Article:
On Heartburn

What causes heartburn?  

While causes vary, this is what makes you more prone to heartburn:

  • Super spicy or fatty foods

  • Eating too quickly

  • Eating too much in one sitting

  • Being pregnant

  • Smoking

I have heartburn. Now what?

Heartburn can put a large dent in your enjoyment of the holidays, but it’s easily remedied with a few simple precautions:

  • Eat smaller meals throughout the day instead of one big meal

  • Taste small portions of everything

  • Save leftovers instead of trying to eat it all

  • Cut down on alcohol and tobacco

  • Sleep with extra pillows behind you

  • Take over-the-counter medicine, which act fast and can even prevent heartburn

This time of year, “holiday heartburn” is common. You are eating different types of foods and much more food than usual. While for some it can feel like a scary thing — the burning or heaviness in your chest or neck — for the most part, heartburn can be managed.

Understanding what heartburn is, its possible causes, first line treatments and when to ultimately see a doctor can help you feel more in control this holiday season. At least, more in control of your symptoms, although maybe not your expanding waistline.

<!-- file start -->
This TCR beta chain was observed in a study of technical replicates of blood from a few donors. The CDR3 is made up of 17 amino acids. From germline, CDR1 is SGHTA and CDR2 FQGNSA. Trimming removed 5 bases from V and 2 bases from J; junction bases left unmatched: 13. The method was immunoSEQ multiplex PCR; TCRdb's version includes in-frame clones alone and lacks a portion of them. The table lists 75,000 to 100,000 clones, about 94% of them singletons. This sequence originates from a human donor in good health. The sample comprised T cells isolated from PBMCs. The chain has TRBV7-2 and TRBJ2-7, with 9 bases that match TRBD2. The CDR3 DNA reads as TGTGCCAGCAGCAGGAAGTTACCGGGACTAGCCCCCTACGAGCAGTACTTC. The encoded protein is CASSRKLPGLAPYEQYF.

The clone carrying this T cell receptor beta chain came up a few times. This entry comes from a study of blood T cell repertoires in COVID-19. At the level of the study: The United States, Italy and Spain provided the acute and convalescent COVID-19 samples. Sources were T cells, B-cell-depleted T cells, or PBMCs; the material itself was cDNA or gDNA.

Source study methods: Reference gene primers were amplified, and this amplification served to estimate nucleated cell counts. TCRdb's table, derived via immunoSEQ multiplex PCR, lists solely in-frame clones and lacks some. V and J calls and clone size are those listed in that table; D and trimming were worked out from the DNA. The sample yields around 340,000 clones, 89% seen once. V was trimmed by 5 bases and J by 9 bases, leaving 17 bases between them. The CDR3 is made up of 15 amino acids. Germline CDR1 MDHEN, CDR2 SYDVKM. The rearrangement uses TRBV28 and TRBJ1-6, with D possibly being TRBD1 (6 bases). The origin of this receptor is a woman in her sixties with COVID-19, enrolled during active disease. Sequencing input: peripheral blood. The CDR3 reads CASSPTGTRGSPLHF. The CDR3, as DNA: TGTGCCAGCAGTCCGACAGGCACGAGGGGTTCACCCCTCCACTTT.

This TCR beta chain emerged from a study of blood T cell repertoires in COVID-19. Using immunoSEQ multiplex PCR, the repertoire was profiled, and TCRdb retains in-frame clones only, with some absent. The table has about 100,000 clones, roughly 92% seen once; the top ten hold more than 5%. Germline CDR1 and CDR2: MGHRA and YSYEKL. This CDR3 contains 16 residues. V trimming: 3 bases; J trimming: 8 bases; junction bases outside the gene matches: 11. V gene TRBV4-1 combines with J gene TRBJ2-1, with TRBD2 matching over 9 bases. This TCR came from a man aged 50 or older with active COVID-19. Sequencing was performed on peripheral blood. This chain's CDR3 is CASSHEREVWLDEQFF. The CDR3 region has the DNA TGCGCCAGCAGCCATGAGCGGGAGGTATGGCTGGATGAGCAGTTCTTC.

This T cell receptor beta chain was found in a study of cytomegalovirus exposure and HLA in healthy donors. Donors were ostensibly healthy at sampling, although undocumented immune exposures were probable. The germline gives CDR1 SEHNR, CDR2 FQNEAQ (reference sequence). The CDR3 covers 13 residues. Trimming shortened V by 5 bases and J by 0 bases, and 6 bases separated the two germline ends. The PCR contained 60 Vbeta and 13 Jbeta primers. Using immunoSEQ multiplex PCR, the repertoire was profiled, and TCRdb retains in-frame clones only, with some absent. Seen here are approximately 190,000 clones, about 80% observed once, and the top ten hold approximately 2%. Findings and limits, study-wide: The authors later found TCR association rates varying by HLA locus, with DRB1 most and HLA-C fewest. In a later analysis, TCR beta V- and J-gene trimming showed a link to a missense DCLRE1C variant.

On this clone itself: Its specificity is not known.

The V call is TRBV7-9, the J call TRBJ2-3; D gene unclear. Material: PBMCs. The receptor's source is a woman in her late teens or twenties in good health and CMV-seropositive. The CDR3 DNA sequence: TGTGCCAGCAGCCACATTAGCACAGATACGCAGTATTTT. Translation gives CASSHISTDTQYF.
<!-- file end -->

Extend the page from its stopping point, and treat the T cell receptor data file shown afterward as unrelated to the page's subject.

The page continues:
Quick fixes

Heartburn occurs when contents in your stomach — food or acid — back up into your throat. While it’s not life threatening, heartburn (sometimes called reflux) can certainly disrupt your quality of life. Causes of heartburn are usually from certain foods (think super spicy or fatty), eating too quickly, or eating too much in one sitting, although there are other causes and risk factors. Being pregnant, a smoker or above 60 years of age can also make you more prone to heartburn.

However, there are things you can do right now to feel better: try eating smaller meals throughout the day instead of one big meal; tasting small portions of everything; saving leftovers instead of trying to eat it all; and cutting down on alcohol and tobacco. You can also try sleeping with extra pillows behind you or taking over-the-counter medicine, which act fast or even prevent heartburn. Talk to your pharmacist about which product is right for you.

Warning signs

While heartburn is common — something experienced by millions of Americans every year — there are times when it can be a sign of something more serious. If you are still feeling the burn after two weeks of trying at-home remedies, you need to call and make an appointment with a gastroenterologist. They can help get you stronger medicine and give you other treatment options to help relieve your heartburn.

Beat the burn and enjoy your holiday season.